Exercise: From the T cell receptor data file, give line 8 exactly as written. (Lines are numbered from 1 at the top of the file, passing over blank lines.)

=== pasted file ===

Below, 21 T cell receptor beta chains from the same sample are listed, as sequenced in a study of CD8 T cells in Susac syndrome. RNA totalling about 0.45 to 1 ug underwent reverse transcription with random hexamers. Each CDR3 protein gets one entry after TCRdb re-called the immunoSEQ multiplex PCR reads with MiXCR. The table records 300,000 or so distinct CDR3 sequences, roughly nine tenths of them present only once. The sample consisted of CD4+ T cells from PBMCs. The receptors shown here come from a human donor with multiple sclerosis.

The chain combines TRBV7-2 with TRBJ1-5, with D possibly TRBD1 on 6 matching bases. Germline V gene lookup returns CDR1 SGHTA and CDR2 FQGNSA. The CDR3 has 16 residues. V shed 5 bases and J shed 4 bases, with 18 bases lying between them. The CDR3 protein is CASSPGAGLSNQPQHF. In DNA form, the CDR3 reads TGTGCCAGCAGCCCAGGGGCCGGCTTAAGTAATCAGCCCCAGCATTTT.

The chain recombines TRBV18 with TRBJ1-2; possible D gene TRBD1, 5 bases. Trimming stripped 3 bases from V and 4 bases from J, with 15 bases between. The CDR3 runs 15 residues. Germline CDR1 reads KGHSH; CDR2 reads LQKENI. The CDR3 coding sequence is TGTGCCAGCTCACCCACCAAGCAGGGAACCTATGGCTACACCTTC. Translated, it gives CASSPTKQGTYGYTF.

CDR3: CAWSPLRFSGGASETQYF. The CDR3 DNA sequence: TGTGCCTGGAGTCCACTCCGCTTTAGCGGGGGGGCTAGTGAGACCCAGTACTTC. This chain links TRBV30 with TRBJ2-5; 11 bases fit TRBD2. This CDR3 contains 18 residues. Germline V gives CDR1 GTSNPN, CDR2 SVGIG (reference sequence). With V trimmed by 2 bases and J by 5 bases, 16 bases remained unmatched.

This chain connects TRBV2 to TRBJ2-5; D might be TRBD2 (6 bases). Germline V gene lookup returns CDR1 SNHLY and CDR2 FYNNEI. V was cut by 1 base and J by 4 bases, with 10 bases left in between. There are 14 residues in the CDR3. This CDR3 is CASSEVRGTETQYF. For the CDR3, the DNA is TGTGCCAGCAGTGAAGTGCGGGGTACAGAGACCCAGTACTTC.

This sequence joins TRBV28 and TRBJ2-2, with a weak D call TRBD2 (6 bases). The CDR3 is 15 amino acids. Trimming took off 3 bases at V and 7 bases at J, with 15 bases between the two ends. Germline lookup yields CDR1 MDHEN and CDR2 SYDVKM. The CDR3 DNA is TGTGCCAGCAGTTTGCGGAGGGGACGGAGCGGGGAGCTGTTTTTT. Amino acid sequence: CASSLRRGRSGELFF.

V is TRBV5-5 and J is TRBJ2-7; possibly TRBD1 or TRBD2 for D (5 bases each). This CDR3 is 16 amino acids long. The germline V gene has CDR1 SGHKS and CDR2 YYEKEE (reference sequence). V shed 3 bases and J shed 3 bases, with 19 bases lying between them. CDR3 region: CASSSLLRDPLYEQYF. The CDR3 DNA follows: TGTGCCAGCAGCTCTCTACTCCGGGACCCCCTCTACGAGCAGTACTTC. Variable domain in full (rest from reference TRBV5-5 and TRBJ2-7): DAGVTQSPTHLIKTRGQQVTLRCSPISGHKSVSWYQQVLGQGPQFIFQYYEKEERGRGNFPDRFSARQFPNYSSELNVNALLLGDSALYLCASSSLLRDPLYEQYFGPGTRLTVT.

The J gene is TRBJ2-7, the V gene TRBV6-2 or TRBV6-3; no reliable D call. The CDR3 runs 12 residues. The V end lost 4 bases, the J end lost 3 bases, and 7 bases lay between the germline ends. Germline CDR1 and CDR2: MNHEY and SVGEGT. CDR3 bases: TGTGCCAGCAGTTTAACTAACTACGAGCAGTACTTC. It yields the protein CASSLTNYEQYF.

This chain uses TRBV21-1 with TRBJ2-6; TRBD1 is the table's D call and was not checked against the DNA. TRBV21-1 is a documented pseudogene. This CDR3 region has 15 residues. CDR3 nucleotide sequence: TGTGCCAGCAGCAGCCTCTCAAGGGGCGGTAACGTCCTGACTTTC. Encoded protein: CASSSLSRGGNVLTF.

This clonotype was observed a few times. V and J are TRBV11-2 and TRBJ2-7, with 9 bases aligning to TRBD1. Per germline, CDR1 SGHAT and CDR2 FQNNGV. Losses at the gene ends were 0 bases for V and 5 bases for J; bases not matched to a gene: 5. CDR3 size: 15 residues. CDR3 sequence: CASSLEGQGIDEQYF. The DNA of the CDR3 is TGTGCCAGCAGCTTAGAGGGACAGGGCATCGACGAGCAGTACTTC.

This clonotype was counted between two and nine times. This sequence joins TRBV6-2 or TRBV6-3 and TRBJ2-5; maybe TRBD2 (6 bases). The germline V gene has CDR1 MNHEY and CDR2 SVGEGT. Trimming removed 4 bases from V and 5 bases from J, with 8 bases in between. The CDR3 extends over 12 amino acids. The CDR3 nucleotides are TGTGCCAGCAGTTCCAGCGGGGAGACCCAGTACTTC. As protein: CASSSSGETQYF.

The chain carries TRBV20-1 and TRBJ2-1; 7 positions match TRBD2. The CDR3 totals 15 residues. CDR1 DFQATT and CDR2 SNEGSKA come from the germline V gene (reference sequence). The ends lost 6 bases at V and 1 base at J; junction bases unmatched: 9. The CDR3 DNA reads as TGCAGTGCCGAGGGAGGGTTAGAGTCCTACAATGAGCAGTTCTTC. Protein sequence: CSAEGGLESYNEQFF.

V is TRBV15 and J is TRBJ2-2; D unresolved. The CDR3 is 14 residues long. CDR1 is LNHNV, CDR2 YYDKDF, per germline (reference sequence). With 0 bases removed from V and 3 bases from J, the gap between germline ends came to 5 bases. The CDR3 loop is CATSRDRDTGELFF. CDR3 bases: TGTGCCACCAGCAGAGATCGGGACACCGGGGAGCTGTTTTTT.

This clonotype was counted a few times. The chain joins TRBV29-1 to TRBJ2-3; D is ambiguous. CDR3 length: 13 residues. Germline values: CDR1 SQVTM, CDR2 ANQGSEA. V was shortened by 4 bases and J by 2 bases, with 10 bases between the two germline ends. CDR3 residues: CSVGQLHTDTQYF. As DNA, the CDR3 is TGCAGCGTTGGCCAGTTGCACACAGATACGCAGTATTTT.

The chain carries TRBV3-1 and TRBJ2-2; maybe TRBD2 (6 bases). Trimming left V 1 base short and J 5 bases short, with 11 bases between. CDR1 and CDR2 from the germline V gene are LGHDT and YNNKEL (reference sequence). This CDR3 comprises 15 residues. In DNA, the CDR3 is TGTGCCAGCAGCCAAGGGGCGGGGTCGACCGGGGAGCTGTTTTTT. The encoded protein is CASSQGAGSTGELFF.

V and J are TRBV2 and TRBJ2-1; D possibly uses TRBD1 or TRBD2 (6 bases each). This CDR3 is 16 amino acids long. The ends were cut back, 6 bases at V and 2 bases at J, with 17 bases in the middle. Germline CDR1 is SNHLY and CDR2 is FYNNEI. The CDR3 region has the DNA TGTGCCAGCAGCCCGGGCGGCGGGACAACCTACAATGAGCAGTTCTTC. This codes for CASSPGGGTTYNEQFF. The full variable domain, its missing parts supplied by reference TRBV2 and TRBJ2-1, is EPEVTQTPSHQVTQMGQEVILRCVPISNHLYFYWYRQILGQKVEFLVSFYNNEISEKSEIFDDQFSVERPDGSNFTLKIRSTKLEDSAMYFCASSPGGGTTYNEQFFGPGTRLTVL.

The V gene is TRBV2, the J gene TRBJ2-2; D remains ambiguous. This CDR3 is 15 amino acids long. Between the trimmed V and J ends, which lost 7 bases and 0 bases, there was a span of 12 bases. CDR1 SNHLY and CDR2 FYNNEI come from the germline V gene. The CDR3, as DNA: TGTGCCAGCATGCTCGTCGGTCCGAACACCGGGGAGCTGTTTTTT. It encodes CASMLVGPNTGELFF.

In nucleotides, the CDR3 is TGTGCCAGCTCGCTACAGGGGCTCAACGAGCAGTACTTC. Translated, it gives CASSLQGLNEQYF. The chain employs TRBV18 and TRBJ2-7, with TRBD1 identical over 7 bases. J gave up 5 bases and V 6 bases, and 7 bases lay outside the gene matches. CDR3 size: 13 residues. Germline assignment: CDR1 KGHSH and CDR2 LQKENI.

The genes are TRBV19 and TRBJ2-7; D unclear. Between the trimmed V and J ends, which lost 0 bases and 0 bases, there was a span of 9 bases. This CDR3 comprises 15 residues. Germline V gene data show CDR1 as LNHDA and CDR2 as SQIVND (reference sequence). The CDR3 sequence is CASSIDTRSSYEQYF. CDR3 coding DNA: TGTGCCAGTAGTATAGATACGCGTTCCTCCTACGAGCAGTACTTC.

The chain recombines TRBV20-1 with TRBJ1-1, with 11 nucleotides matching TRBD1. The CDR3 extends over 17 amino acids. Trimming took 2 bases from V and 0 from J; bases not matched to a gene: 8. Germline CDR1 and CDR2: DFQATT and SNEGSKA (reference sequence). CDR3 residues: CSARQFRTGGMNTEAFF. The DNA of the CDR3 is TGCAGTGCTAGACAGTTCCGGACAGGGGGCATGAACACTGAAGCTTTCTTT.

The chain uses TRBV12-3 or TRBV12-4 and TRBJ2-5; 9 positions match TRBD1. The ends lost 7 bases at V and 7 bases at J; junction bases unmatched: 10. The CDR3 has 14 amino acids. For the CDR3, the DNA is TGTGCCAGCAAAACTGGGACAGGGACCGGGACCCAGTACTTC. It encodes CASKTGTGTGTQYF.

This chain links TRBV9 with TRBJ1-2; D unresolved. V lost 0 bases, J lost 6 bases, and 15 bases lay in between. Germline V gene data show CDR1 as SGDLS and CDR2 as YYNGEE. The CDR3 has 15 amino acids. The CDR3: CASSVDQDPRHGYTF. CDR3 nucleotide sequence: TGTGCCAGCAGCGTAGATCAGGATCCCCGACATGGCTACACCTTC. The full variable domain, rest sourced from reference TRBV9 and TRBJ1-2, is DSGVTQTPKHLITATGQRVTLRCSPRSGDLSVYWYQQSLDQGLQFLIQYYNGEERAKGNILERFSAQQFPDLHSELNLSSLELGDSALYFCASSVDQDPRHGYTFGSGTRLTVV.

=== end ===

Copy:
The J gene is TRBJ2-7, the V gene TRBV6-2 or TRBV6-3; no reliable D call. The CDR3 runs 12 residues. The V end lost 4 bases, the J end lost 3 bases, and 7 bases lay between the germline ends. Germline CDR1 and CDR2: MNHEY and SVGEGT. CDR3 bases: TGTGCCAGCAGTTTAACTAACTACGAGCAGTACTTC. It yields the protein CASSLTNYEQYF.